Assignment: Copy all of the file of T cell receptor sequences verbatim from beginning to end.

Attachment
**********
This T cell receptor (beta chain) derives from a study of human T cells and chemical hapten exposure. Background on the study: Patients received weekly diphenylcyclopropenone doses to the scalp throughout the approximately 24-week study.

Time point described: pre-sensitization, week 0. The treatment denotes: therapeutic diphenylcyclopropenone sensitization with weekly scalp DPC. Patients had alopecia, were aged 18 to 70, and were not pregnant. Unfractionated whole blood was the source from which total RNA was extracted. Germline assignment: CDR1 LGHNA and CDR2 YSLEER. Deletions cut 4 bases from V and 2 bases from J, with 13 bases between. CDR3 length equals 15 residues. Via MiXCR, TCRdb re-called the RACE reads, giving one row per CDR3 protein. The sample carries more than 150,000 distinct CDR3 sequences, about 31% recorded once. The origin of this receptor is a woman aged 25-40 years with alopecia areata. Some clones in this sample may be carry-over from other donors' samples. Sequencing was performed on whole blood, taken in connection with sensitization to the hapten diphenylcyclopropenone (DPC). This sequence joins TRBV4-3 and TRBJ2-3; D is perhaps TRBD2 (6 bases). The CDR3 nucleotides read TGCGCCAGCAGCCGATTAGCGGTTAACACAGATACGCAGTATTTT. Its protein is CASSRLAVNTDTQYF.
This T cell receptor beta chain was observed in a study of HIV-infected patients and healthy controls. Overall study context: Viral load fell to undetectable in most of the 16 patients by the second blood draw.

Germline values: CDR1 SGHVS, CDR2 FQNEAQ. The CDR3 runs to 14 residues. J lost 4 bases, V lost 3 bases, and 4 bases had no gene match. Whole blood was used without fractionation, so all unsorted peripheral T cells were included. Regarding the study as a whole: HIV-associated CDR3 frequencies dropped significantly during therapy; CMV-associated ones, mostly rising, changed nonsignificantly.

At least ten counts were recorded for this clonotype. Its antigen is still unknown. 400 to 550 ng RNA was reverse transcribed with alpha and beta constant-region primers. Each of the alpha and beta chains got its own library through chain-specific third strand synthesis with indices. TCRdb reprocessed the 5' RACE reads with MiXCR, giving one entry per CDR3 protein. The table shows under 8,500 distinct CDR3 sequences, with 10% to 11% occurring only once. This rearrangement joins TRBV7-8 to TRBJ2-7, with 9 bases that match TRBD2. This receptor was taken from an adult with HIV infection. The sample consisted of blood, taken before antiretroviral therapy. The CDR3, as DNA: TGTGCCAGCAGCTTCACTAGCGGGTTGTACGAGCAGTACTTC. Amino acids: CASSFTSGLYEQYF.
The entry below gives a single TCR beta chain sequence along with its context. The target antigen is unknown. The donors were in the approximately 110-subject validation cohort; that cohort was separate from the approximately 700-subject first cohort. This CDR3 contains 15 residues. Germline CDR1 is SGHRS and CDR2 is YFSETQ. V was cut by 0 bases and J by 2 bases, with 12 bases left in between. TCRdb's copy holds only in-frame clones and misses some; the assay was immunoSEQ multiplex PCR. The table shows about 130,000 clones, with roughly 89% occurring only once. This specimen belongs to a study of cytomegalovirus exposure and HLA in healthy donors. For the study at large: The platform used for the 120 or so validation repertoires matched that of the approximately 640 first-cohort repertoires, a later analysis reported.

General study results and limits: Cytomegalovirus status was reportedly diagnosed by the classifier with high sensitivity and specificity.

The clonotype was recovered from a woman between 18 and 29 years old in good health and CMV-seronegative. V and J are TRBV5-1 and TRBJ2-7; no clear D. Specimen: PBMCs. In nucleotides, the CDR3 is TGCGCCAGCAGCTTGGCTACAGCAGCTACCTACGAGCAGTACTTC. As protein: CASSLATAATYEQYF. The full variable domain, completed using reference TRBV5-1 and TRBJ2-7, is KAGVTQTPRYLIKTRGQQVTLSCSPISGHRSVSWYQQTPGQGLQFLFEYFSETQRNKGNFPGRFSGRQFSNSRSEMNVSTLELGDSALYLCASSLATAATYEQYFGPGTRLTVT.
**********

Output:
This T cell receptor (beta chain) derives from a study of human T cells and chemical hapten exposure. Background on the study: Patients received weekly diphenylcyclopropenone doses to the scalp throughout the approximately 24-week study.

Time point described: pre-sensitization, week 0. The treatment denotes: therapeutic diphenylcyclopropenone sensitization with weekly scalp DPC. Patients had alopecia, were aged 18 to 70, and were not pregnant. Unfractionated whole blood was the source from which total RNA was extracted. Germline assignment: CDR1 LGHNA and CDR2 YSLEER. Deletions cut 4 bases from V and 2 bases from J, with 13 bases between. CDR3 length equals 15 residues. Via MiXCR, TCRdb re-called the RACE reads, giving one row per CDR3 protein. The sample carries more than 150,000 distinct CDR3 sequences, about 31% recorded once. The origin of this receptor is a woman aged 25-40 years with alopecia areata. Some clones in this sample may be carry-over from other donors' samples. Sequencing was performed on whole blood, taken in connection with sensitization to the hapten diphenylcyclopropenone (DPC). This sequence joins TRBV4-3 and TRBJ2-3; D is perhaps TRBD2 (6 bases). The CDR3 nucleotides read TGCGCCAGCAGCCGATTAGCGGTTAACACAGATACGCAGTATTTT. Its protein is CASSRLAVNTDTQYF.
This T cell receptor beta chain was observed in a study of HIV-infected patients and healthy controls. Overall study context: Viral load fell to undetectable in most of the 16 patients by the second blood draw.

Germline values: CDR1 SGHVS, CDR2 FQNEAQ. The CDR3 runs to 14 residues. J lost 4 bases, V lost 3 bases, and 4 bases had no gene match. Whole blood was used without fractionation, so all unsorted peripheral T cells were included. Regarding the study as a whole: HIV-associated CDR3 frequencies dropped significantly during therapy; CMV-associated ones, mostly rising, changed nonsignificantly.

At least ten counts were recorded for this clonotype. Its antigen is still unknown. 400 to 550 ng RNA was reverse transcribed with alpha and beta constant-region primers. Each of the alpha and beta chains got its own library through chain-specific third strand synthesis with indices. TCRdb reprocessed the 5' RACE reads with MiXCR, giving one entry per CDR3 protein. The table shows under 8,500 distinct CDR3 sequences, with 10% to 11% occurring only once. This rearrangement joins TRBV7-8 to TRBJ2-7, with 9 bases that match TRBD2. This receptor was taken from an adult with HIV infection. The sample consisted of blood, taken before antiretroviral therapy. The CDR3, as DNA: TGTGCCAGCAGCTTCACTAGCGGGTTGTACGAGCAGTACTTC. Amino acids: CASSFTSGLYEQYF.
The entry below gives a single TCR beta chain sequence along with its context. The target antigen is unknown. The donors were in the approximately 110-subject validation cohort; that cohort was separate from the approximately 700-subject first cohort. This CDR3 contains 15 residues. Germline CDR1 is SGHRS and CDR2 is YFSETQ. V was cut by 0 bases and J by 2 bases, with 12 bases left in between. TCRdb's copy holds only in-frame clones and misses some; the assay was immunoSEQ multiplex PCR. The table shows about 130,000 clones, with roughly 89% occurring only once. This specimen belongs to a study of cytomegalovirus exposure and HLA in healthy donors. For the study at large: The platform used for the 120 or so validation repertoires matched that of the approximately 640 first-cohort repertoires, a later analysis reported.

General study results and limits: Cytomegalovirus status was reportedly diagnosed by the classifier with high sensitivity and specificity.

The clonotype was recovered from a woman between 18 and 29 years old in good health and CMV-seronegative. V and J are TRBV5-1 and TRBJ2-7; no clear D. Specimen: PBMCs. In nucleotides, the CDR3 is TGCGCCAGCAGCTTGGCTACAGCAGCTACCTACGAGCAGTACTTC. As protein: CASSLATAATYEQYF. The full variable domain, completed using reference TRBV5-1 and TRBJ2-7, is KAGVTQTPRYLIKTRGQQVTLSCSPISGHRSVSWYQQTPGQGLQFLFEYFSETQRNKGNFPGRFSGRQFSNSRSEMNVSTLELGDSALYLCASSLATAATYEQYFGPGTRLTVT.